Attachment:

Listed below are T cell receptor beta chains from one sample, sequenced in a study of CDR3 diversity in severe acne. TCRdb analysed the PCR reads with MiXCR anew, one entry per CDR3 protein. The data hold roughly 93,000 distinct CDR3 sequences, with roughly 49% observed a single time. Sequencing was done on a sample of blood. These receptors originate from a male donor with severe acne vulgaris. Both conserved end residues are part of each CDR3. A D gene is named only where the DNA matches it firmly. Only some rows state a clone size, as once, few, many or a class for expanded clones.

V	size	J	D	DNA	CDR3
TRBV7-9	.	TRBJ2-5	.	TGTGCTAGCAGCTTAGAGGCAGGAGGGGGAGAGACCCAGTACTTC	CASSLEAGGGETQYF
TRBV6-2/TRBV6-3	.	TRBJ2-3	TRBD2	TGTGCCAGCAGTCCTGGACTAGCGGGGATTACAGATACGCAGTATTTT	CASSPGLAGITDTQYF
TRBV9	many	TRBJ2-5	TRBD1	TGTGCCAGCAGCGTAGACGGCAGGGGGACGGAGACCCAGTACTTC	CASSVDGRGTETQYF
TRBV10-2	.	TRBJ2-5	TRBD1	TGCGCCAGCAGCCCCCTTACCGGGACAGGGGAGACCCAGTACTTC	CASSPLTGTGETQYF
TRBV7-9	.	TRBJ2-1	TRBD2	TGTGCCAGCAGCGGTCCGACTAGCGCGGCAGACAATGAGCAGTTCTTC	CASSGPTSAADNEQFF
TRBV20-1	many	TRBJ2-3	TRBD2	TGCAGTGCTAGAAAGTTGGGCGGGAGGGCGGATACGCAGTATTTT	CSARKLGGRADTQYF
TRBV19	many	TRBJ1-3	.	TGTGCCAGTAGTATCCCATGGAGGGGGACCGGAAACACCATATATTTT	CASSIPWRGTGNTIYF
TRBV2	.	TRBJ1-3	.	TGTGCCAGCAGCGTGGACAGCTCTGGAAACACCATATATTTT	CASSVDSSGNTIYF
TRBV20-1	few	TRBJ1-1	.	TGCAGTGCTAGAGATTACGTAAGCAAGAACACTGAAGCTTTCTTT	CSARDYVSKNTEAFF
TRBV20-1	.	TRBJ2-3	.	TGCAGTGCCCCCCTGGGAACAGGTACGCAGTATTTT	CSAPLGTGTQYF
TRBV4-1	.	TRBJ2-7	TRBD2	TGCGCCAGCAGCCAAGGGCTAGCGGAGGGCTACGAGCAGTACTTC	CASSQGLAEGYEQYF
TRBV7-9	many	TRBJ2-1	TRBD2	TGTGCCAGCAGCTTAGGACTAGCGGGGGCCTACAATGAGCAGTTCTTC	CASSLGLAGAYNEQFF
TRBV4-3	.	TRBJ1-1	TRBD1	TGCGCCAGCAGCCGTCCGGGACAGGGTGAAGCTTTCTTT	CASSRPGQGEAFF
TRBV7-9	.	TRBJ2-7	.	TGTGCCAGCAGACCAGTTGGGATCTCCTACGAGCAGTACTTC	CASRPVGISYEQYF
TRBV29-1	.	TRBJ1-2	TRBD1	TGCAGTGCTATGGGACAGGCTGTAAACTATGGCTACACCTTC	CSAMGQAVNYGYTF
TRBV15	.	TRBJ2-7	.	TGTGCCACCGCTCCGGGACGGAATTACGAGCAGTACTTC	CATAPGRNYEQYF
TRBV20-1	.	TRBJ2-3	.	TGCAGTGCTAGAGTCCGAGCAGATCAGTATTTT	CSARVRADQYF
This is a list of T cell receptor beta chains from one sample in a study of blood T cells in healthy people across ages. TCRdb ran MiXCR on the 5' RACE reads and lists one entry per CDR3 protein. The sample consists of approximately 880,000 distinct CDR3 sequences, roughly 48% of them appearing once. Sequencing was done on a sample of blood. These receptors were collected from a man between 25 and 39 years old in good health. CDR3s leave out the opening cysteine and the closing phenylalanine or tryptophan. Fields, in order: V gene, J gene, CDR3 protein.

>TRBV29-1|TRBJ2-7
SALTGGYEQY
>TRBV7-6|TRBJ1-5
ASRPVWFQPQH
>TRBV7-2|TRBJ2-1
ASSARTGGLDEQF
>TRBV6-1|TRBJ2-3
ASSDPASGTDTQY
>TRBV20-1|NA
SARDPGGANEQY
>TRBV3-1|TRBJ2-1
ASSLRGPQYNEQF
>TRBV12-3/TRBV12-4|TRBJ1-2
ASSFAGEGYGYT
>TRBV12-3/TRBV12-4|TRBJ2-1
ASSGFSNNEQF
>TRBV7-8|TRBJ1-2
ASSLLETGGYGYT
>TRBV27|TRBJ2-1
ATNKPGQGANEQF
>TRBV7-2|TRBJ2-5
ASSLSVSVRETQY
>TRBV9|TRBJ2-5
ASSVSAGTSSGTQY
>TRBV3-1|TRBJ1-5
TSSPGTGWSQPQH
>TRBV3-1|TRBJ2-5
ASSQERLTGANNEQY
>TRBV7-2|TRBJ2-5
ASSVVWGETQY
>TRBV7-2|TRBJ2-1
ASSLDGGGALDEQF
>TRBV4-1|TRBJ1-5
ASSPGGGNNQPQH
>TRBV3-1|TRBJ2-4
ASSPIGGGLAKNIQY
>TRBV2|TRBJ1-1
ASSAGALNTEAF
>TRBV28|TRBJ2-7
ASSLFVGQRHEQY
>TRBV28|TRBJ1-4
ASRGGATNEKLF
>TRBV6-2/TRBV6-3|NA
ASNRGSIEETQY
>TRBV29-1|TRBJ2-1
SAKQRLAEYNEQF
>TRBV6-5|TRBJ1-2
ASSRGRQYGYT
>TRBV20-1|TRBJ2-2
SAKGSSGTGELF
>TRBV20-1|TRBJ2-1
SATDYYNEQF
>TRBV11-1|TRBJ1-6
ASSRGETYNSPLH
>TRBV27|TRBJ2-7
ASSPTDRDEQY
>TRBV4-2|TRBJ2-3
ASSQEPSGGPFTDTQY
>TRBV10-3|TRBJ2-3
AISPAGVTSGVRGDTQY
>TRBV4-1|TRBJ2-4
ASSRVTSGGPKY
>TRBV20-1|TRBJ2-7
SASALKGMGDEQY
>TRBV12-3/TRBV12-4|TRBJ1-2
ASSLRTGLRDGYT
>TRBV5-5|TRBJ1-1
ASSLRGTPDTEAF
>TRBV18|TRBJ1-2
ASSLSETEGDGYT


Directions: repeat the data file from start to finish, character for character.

Listed below are T cell receptor beta chains from one sample, sequenced in a study of CDR3 diversity in severe acne. TCRdb analysed the PCR reads with MiXCR anew, one entry per CDR3 protein. The data hold roughly 93,000 distinct CDR3 sequences, with roughly 49% observed a single time. Sequencing was done on a sample of blood. These receptors originate from a male donor with severe acne vulgaris. Both conserved end residues are part of each CDR3. A D gene is named only where the DNA matches it firmly. Only some rows state a clone size, as once, few, many or a class for expanded clones.

V	size	J	D	DNA	CDR3
TRBV7-9	.	TRBJ2-5	.	TGTGCTAGCAGCTTAGAGGCAGGAGGGGGAGAGACCCAGTACTTC	CASSLEAGGGETQYF
TRBV6-2/TRBV6-3	.	TRBJ2-3	TRBD2	TGTGCCAGCAGTCCTGGACTAGCGGGGATTACAGATACGCAGTATTTT	CASSPGLAGITDTQYF
TRBV9	many	TRBJ2-5	TRBD1	TGTGCCAGCAGCGTAGACGGCAGGGGGACGGAGACCCAGTACTTC	CASSVDGRGTETQYF
TRBV10-2	.	TRBJ2-5	TRBD1	TGCGCCAGCAGCCCCCTTACCGGGACAGGGGAGACCCAGTACTTC	CASSPLTGTGETQYF
TRBV7-9	.	TRBJ2-1	TRBD2	TGTGCCAGCAGCGGTCCGACTAGCGCGGCAGACAATGAGCAGTTCTTC	CASSGPTSAADNEQFF
TRBV20-1	many	TRBJ2-3	TRBD2	TGCAGTGCTAGAAAGTTGGGCGGGAGGGCGGATACGCAGTATTTT	CSARKLGGRADTQYF
TRBV19	many	TRBJ1-3	.	TGTGCCAGTAGTATCCCATGGAGGGGGACCGGAAACACCATATATTTT	CASSIPWRGTGNTIYF
TRBV2	.	TRBJ1-3	.	TGTGCCAGCAGCGTGGACAGCTCTGGAAACACCATATATTTT	CASSVDSSGNTIYF
TRBV20-1	few	TRBJ1-1	.	TGCAGTGCTAGAGATTACGTAAGCAAGAACACTGAAGCTTTCTTT	CSARDYVSKNTEAFF
TRBV20-1	.	TRBJ2-3	.	TGCAGTGCCCCCCTGGGAACAGGTACGCAGTATTTT	CSAPLGTGTQYF
TRBV4-1	.	TRBJ2-7	TRBD2	TGCGCCAGCAGCCAAGGGCTAGCGGAGGGCTACGAGCAGTACTTC	CASSQGLAEGYEQYF
TRBV7-9	many	TRBJ2-1	TRBD2	TGTGCCAGCAGCTTAGGACTAGCGGGGGCCTACAATGAGCAGTTCTTC	CASSLGLAGAYNEQFF
TRBV4-3	.	TRBJ1-1	TRBD1	TGCGCCAGCAGCCGTCCGGGACAGGGTGAAGCTTTCTTT	CASSRPGQGEAFF
TRBV7-9	.	TRBJ2-7	.	TGTGCCAGCAGACCAGTTGGGATCTCCTACGAGCAGTACTTC	CASRPVGISYEQYF
TRBV29-1	.	TRBJ1-2	TRBD1	TGCAGTGCTATGGGACAGGCTGTAAACTATGGCTACACCTTC	CSAMGQAVNYGYTF
TRBV15	.	TRBJ2-7	.	TGTGCCACCGCTCCGGGACGGAATTACGAGCAGTACTTC	CATAPGRNYEQYF
TRBV20-1	.	TRBJ2-3	.	TGCAGTGCTAGAGTCCGAGCAGATCAGTATTTT	CSARVRADQYF
This is a list of T cell receptor beta chains from one sample in a study of blood T cells in healthy people across ages. TCRdb ran MiXCR on the 5' RACE reads and lists one entry per CDR3 protein. The sample consists of approximately 880,000 distinct CDR3 sequences, roughly 48% of them appearing once. Sequencing was done on a sample of blood. These receptors were collected from a man between 25 and 39 years old in good health. CDR3s leave out the opening cysteine and the closing phenylalanine or tryptophan. Fields, in order: V gene, J gene, CDR3 protein.

>TRBV29-1|TRBJ2-7
SALTGGYEQY
>TRBV7-6|TRBJ1-5
ASRPVWFQPQH
>TRBV7-2|TRBJ2-1
ASSARTGGLDEQF
>TRBV6-1|TRBJ2-3
ASSDPASGTDTQY
>TRBV20-1|NA
SARDPGGANEQY
>TRBV3-1|TRBJ2-1
ASSLRGPQYNEQF
>TRBV12-3/TRBV12-4|TRBJ1-2
ASSFAGEGYGYT
>TRBV12-3/TRBV12-4|TRBJ2-1
ASSGFSNNEQF
>TRBV7-8|TRBJ1-2
ASSLLETGGYGYT
>TRBV27|TRBJ2-1
ATNKPGQGANEQF
>TRBV7-2|TRBJ2-5
ASSLSVSVRETQY
>TRBV9|TRBJ2-5
ASSVSAGTSSGTQY
>TRBV3-1|TRBJ1-5
TSSPGTGWSQPQH
>TRBV3-1|TRBJ2-5
ASSQERLTGANNEQY
>TRBV7-2|TRBJ2-5
ASSVVWGETQY
>TRBV7-2|TRBJ2-1
ASSLDGGGALDEQF
>TRBV4-1|TRBJ1-5
ASSPGGGNNQPQH
>TRBV3-1|TRBJ2-4
ASSPIGGGLAKNIQY
>TRBV2|TRBJ1-1
ASSAGALNTEAF
>TRBV28|TRBJ2-7
ASSLFVGQRHEQY
>TRBV28|TRBJ1-4
ASRGGATNEKLF
>TRBV6-2/TRBV6-3|NA
ASNRGSIEETQY
>TRBV29-1|TRBJ2-1
SAKQRLAEYNEQF
>TRBV6-5|TRBJ1-2
ASSRGRQYGYT
>TRBV20-1|TRBJ2-2
SAKGSSGTGELF
>TRBV20-1|TRBJ2-1
SATDYYNEQF
>TRBV11-1|TRBJ1-6
ASSRGETYNSPLH
>TRBV27|TRBJ2-7
ASSPTDRDEQY
>TRBV4-2|TRBJ2-3
ASSQEPSGGPFTDTQY
>TRBV10-3|TRBJ2-3
AISPAGVTSGVRGDTQY
>TRBV4-1|TRBJ2-4
ASSRVTSGGPKY
>TRBV20-1|TRBJ2-7
SASALKGMGDEQY
>TRBV12-3/TRBV12-4|TRBJ1-2
ASSLRTGLRDGYT
>TRBV5-5|TRBJ1-1
ASSLRGTPDTEAF
>TRBV18|TRBJ1-2
ASSLSETEGDGYT